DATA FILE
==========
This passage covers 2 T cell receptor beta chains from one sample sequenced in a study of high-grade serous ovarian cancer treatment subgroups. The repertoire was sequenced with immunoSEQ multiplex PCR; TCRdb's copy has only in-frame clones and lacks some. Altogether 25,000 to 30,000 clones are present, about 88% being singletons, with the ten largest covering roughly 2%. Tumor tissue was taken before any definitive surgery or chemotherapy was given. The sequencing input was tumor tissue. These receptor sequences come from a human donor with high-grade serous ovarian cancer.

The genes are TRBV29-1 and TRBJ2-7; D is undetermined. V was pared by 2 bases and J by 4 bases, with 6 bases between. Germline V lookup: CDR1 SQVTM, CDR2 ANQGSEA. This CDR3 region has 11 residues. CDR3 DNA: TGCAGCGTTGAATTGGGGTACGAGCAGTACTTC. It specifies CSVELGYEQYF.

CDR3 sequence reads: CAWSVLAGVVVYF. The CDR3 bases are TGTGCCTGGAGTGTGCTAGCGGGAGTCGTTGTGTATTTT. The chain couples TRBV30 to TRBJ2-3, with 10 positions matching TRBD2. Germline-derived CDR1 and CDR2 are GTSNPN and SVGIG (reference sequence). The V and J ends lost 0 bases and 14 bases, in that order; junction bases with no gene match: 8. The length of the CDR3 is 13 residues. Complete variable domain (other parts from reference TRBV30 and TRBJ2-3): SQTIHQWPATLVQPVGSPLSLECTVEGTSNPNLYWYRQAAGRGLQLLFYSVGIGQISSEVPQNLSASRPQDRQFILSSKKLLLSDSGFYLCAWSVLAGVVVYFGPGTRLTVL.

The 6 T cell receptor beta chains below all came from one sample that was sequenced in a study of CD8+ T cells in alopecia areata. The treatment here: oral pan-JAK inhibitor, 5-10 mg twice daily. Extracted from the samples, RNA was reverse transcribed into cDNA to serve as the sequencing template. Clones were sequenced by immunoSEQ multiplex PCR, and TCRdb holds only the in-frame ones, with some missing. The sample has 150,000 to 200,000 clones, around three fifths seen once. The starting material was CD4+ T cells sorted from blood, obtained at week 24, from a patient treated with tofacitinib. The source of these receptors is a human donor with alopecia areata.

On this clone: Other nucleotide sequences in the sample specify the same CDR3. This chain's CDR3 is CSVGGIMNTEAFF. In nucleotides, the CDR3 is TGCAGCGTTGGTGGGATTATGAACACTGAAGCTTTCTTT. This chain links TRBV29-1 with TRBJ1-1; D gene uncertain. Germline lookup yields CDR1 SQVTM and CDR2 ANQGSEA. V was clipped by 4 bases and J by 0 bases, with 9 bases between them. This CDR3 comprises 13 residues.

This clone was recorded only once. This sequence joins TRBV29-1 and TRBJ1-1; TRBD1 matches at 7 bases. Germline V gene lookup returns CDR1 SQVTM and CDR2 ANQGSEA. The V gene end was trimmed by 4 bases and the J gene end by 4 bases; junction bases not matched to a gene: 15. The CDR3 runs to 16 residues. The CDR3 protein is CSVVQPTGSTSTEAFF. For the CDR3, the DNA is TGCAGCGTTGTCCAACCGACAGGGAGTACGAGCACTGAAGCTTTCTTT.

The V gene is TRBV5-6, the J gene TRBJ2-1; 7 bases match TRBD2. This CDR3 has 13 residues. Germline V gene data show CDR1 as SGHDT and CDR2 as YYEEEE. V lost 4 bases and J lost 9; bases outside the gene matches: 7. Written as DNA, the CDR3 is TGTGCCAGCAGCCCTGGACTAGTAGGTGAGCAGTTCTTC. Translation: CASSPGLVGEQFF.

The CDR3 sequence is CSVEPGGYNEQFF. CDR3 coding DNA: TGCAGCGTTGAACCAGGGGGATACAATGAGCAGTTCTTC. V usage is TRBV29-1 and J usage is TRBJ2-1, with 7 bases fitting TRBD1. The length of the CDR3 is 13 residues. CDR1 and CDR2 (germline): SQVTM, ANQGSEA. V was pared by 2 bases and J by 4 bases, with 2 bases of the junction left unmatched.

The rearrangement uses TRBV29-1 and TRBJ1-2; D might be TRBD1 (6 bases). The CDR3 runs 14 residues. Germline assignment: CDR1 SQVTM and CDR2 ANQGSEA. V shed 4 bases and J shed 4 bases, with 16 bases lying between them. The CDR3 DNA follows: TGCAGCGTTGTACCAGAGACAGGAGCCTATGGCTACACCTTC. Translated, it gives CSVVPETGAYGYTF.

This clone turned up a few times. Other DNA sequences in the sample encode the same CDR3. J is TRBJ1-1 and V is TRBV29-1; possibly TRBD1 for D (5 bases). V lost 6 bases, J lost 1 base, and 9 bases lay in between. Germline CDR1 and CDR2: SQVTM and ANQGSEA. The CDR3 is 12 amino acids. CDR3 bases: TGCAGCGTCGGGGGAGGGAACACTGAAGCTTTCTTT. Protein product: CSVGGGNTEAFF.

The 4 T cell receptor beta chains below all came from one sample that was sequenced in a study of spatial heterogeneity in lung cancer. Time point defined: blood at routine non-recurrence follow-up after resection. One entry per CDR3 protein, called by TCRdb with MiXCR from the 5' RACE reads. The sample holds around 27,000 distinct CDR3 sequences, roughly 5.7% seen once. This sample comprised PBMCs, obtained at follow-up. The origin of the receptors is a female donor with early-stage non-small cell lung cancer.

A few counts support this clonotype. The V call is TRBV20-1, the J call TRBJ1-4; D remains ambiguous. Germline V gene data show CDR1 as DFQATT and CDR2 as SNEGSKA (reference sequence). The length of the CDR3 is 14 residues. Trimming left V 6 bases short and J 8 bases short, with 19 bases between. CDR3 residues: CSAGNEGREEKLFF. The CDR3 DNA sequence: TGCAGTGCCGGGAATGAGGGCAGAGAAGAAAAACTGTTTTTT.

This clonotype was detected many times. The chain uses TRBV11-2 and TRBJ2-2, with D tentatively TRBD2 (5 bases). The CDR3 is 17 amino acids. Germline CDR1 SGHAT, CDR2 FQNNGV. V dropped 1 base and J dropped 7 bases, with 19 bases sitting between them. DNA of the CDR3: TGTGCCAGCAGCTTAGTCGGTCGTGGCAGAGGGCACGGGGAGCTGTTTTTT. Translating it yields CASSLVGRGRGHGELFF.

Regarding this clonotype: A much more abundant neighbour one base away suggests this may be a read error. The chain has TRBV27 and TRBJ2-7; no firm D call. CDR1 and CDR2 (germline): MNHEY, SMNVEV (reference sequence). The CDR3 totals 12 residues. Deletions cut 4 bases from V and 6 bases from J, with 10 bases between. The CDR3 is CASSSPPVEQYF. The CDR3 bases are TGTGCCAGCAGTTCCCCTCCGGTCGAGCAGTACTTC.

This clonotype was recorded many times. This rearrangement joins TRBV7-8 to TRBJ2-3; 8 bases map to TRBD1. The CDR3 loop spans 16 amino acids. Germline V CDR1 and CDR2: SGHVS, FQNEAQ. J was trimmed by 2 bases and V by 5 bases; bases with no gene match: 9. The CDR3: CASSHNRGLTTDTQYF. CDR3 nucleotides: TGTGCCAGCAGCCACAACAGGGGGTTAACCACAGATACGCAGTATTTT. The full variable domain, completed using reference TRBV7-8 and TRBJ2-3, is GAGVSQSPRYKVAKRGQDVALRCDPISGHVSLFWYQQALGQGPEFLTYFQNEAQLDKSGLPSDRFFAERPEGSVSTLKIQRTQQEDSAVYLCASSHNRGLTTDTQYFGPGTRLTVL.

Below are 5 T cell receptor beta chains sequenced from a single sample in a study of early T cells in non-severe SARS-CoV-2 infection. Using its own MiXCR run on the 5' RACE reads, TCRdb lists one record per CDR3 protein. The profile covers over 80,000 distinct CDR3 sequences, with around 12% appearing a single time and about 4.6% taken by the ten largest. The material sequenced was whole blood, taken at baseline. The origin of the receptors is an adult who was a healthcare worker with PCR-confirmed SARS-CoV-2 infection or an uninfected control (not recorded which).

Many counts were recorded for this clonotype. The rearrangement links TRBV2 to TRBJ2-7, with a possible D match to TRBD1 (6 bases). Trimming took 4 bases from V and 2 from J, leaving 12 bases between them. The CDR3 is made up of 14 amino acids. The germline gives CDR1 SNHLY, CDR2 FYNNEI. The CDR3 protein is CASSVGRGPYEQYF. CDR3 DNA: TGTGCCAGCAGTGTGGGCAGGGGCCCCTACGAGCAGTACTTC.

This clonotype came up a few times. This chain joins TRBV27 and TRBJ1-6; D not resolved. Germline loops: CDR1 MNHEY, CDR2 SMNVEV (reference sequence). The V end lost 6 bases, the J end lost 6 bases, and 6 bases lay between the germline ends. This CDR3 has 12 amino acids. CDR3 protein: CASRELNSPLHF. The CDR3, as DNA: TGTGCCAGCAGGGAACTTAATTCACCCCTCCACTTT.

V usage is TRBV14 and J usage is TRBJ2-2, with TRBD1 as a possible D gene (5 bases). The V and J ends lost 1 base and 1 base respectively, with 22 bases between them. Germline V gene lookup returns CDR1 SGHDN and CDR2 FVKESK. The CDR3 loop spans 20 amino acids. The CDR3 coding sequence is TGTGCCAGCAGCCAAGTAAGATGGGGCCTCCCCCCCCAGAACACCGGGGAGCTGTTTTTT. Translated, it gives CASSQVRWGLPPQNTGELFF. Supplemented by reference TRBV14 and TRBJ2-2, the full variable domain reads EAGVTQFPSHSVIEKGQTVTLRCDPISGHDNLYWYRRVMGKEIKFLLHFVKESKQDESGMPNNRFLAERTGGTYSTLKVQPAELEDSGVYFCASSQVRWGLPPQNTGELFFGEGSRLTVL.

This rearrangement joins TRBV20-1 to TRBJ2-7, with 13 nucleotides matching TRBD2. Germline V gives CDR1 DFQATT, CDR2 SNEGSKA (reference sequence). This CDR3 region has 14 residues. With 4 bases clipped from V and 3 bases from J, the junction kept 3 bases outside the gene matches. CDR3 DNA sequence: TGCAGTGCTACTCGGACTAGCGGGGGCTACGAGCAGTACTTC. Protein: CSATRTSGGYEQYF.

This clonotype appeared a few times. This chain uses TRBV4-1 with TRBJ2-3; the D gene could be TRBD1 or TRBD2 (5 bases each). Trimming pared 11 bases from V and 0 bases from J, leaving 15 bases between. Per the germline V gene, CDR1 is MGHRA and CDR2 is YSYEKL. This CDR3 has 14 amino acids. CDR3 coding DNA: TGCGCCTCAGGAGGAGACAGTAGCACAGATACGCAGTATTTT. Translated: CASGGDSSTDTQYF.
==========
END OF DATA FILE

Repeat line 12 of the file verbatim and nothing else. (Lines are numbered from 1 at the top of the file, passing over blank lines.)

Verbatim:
A few counts support this clonotype. The V call is TRBV20-1, the J call TRBJ1-4; D remains ambiguous. Germline V gene data show CDR1 as DFQATT and CDR2 as SNEGSKA (reference sequence). The length of the CDR3 is 14 residues. Trimming left V 6 bases short and J 8 bases short, with 19 bases between. CDR3 residues: CSAGNEGREEKLFF. The CDR3 DNA sequence: TGCAGTGCCGGGAATGAGGGCAGAGAAGAAAAACTGTTTTTT.